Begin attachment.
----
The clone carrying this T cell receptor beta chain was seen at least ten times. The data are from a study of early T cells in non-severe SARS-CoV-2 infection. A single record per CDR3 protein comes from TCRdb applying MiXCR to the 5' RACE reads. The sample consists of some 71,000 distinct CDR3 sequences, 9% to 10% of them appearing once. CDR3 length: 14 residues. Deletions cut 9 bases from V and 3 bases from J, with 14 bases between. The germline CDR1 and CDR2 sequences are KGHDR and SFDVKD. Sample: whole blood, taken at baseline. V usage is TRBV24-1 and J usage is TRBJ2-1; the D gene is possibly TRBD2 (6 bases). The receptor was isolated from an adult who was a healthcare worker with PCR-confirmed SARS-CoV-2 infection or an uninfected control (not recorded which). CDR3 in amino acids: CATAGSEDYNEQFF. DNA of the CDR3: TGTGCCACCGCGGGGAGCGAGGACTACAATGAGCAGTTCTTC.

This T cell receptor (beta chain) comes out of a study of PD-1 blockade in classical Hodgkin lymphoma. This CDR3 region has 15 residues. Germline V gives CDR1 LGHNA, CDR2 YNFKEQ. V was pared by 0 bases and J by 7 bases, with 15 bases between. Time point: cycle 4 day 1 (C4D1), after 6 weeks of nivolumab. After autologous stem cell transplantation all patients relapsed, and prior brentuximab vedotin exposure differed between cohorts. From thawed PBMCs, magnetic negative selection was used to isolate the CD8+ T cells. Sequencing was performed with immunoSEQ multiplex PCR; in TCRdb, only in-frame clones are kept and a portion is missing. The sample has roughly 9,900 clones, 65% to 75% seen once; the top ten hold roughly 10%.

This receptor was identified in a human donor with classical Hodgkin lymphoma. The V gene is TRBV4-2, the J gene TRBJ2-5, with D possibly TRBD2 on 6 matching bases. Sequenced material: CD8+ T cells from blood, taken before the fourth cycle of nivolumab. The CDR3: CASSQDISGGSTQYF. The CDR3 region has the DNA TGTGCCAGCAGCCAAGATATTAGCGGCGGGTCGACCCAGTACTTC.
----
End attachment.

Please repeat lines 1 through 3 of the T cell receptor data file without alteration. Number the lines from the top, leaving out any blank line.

The clone carrying this T cell receptor beta chain was seen at least ten times. The data are from a study of early T cells in non-severe SARS-CoV-2 infection. A single record per CDR3 protein comes from TCRdb applying MiXCR to the 5' RACE reads. The sample consists of some 71,000 distinct CDR3 sequences, 9% to 10% of them appearing once. CDR3 length: 14 residues. Deletions cut 9 bases from V and 3 bases from J, with 14 bases between. The germline CDR1 and CDR2 sequences are KGHDR and SFDVKD. Sample: whole blood, taken at baseline. V usage is TRBV24-1 and J usage is TRBJ2-1; the D gene is possibly TRBD2 (6 bases). The receptor was isolated from an adult who was a healthcare worker with PCR-confirmed SARS-CoV-2 infection or an uninfected control (not recorded which). CDR3 in amino acids: CATAGSEDYNEQFF. DNA of the CDR3: TGTGCCACCGCGGGGAGCGAGGACTACAATGAGCAGTTCTTC.

This T cell receptor (beta chain) comes out of a study of PD-1 blockade in classical Hodgkin lymphoma. This CDR3 region has 15 residues. Germline V gives CDR1 LGHNA, CDR2 YNFKEQ. V was pared by 0 bases and J by 7 bases, with 15 bases between. Time point: cycle 4 day 1 (C4D1), after 6 weeks of nivolumab. After autologous stem cell transplantation all patients relapsed, and prior brentuximab vedotin exposure differed between cohorts. From thawed PBMCs, magnetic negative selection was used to isolate the CD8+ T cells. Sequencing was performed with immunoSEQ multiplex PCR; in TCRdb, only in-frame clones are kept and a portion is missing. The sample has roughly 9,900 clones, 65% to 75% seen once; the top ten hold roughly 10%.

This receptor was identified in a human donor with classical Hodgkin lymphoma. The V gene is TRBV4-2, the J gene TRBJ2-5, with D possibly TRBD2 on 6 matching bases. Sequenced material: CD8+ T cells from blood, taken before the fourth cycle of nivolumab. The CDR3: CASSQDISGGSTQYF. The CDR3 region has the DNA TGTGCCAGCAGCCAAGATATTAGCGGCGGGTCGACCCAGTACTTC.